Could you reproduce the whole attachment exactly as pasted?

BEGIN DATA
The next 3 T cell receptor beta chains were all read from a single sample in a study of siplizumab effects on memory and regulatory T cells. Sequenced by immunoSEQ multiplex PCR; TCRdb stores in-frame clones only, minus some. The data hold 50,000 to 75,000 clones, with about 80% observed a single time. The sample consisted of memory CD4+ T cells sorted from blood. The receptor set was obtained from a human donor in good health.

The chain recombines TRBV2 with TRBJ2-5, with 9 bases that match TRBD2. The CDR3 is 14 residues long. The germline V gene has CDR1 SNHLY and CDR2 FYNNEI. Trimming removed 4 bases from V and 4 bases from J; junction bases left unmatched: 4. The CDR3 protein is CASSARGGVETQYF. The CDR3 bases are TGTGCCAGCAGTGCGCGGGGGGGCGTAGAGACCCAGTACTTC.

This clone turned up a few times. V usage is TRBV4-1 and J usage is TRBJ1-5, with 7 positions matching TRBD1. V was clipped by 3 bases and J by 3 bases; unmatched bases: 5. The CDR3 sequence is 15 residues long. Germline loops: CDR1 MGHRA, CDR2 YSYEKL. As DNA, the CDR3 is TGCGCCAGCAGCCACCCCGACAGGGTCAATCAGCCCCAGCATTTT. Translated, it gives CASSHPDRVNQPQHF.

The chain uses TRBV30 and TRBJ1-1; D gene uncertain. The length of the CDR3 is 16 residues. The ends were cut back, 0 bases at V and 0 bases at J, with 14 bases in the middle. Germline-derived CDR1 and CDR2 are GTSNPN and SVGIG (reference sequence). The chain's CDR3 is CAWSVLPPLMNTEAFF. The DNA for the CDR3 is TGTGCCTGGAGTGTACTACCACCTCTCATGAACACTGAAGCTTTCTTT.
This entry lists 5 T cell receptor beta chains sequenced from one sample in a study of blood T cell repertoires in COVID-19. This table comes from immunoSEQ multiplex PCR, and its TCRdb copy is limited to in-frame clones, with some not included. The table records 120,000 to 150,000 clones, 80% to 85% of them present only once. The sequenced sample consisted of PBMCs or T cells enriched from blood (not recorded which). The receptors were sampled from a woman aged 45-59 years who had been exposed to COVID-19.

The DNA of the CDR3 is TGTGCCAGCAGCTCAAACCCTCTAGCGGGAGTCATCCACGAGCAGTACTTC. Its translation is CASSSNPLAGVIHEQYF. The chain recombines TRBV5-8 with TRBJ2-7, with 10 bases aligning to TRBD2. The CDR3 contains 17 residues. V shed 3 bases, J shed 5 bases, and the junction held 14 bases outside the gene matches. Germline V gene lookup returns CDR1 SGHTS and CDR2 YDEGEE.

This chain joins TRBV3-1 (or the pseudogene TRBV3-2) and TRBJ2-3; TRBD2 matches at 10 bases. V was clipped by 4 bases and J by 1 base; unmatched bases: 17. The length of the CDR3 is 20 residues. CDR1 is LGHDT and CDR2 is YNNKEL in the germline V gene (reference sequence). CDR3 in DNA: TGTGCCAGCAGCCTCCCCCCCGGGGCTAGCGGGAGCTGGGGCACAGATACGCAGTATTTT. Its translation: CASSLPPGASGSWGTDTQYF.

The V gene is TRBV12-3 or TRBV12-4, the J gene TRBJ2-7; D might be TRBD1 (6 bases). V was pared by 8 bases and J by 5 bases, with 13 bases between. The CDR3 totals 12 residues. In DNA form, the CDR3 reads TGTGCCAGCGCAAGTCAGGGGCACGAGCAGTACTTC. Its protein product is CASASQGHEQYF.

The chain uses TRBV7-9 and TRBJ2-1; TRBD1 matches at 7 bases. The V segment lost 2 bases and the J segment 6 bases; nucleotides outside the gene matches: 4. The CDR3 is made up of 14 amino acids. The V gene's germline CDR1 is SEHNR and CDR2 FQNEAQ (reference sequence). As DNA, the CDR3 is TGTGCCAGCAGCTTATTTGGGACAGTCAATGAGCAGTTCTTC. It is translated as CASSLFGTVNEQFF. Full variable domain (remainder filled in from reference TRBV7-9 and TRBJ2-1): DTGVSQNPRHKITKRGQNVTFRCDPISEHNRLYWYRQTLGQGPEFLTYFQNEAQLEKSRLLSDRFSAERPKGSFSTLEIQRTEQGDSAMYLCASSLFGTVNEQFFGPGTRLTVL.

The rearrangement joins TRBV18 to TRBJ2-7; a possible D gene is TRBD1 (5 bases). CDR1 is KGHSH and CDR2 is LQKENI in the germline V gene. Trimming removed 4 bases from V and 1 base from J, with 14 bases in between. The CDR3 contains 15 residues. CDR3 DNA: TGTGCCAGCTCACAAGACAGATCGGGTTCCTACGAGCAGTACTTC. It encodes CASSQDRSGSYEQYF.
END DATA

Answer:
The next 3 T cell receptor beta chains were all read from a single sample in a study of siplizumab effects on memory and regulatory T cells. Sequenced by immunoSEQ multiplex PCR; TCRdb stores in-frame clones only, minus some. The data hold 50,000 to 75,000 clones, with about 80% observed a single time. The sample consisted of memory CD4+ T cells sorted from blood. The receptor set was obtained from a human donor in good health.

The chain recombines TRBV2 with TRBJ2-5, with 9 bases that match TRBD2. The CDR3 is 14 residues long. The germline V gene has CDR1 SNHLY and CDR2 FYNNEI. Trimming removed 4 bases from V and 4 bases from J; junction bases left unmatched: 4. The CDR3 protein is CASSARGGVETQYF. The CDR3 bases are TGTGCCAGCAGTGCGCGGGGGGGCGTAGAGACCCAGTACTTC.

This clone turned up a few times. V usage is TRBV4-1 and J usage is TRBJ1-5, with 7 positions matching TRBD1. V was clipped by 3 bases and J by 3 bases; unmatched bases: 5. The CDR3 sequence is 15 residues long. Germline loops: CDR1 MGHRA, CDR2 YSYEKL. As DNA, the CDR3 is TGCGCCAGCAGCCACCCCGACAGGGTCAATCAGCCCCAGCATTTT. Translated, it gives CASSHPDRVNQPQHF.

The chain uses TRBV30 and TRBJ1-1; D gene uncertain. The length of the CDR3 is 16 residues. The ends were cut back, 0 bases at V and 0 bases at J, with 14 bases in the middle. Germline-derived CDR1 and CDR2 are GTSNPN and SVGIG (reference sequence). The chain's CDR3 is CAWSVLPPLMNTEAFF. The DNA for the CDR3 is TGTGCCTGGAGTGTACTACCACCTCTCATGAACACTGAAGCTTTCTTT.
This entry lists 5 T cell receptor beta chains sequenced from one sample in a study of blood T cell repertoires in COVID-19. This table comes from immunoSEQ multiplex PCR, and its TCRdb copy is limited to in-frame clones, with some not included. The table records 120,000 to 150,000 clones, 80% to 85% of them present only once. The sequenced sample consisted of PBMCs or T cells enriched from blood (not recorded which). The receptors were sampled from a woman aged 45-59 years who had been exposed to COVID-19.

The DNA of the CDR3 is TGTGCCAGCAGCTCAAACCCTCTAGCGGGAGTCATCCACGAGCAGTACTTC. Its translation is CASSSNPLAGVIHEQYF. The chain recombines TRBV5-8 with TRBJ2-7, with 10 bases aligning to TRBD2. The CDR3 contains 17 residues. V shed 3 bases, J shed 5 bases, and the junction held 14 bases outside the gene matches. Germline V gene lookup returns CDR1 SGHTS and CDR2 YDEGEE.

This chain joins TRBV3-1 (or the pseudogene TRBV3-2) and TRBJ2-3; TRBD2 matches at 10 bases. V was clipped by 4 bases and J by 1 base; unmatched bases: 17. The length of the CDR3 is 20 residues. CDR1 is LGHDT and CDR2 is YNNKEL in the germline V gene (reference sequence). CDR3 in DNA: TGTGCCAGCAGCCTCCCCCCCGGGGCTAGCGGGAGCTGGGGCACAGATACGCAGTATTTT. Its translation: CASSLPPGASGSWGTDTQYF.

The V gene is TRBV12-3 or TRBV12-4, the J gene TRBJ2-7; D might be TRBD1 (6 bases). V was pared by 8 bases and J by 5 bases, with 13 bases between. The CDR3 totals 12 residues. In DNA form, the CDR3 reads TGTGCCAGCGCAAGTCAGGGGCACGAGCAGTACTTC. Its protein product is CASASQGHEQYF.

The chain uses TRBV7-9 and TRBJ2-1; TRBD1 matches at 7 bases. The V segment lost 2 bases and the J segment 6 bases; nucleotides outside the gene matches: 4. The CDR3 is made up of 14 amino acids. The V gene's germline CDR1 is SEHNR and CDR2 FQNEAQ (reference sequence). As DNA, the CDR3 is TGTGCCAGCAGCTTATTTGGGACAGTCAATGAGCAGTTCTTC. It is translated as CASSLFGTVNEQFF. Full variable domain (remainder filled in from reference TRBV7-9 and TRBJ2-1): DTGVSQNPRHKITKRGQNVTFRCDPISEHNRLYWYRQTLGQGPEFLTYFQNEAQLEKSRLLSDRFSAERPKGSFSTLEIQRTEQGDSAMYLCASSLFGTVNEQFFGPGTRLTVL.

The rearrangement joins TRBV18 to TRBJ2-7; a possible D gene is TRBD1 (5 bases). CDR1 is KGHSH and CDR2 is LQKENI in the germline V gene. Trimming removed 4 bases from V and 1 base from J, with 14 bases in between. The CDR3 contains 15 residues. CDR3 DNA: TGTGCCAGCTCACAAGACAGATCGGGTTCCTACGAGCAGTACTTC. It encodes CASSQDRSGSYEQYF.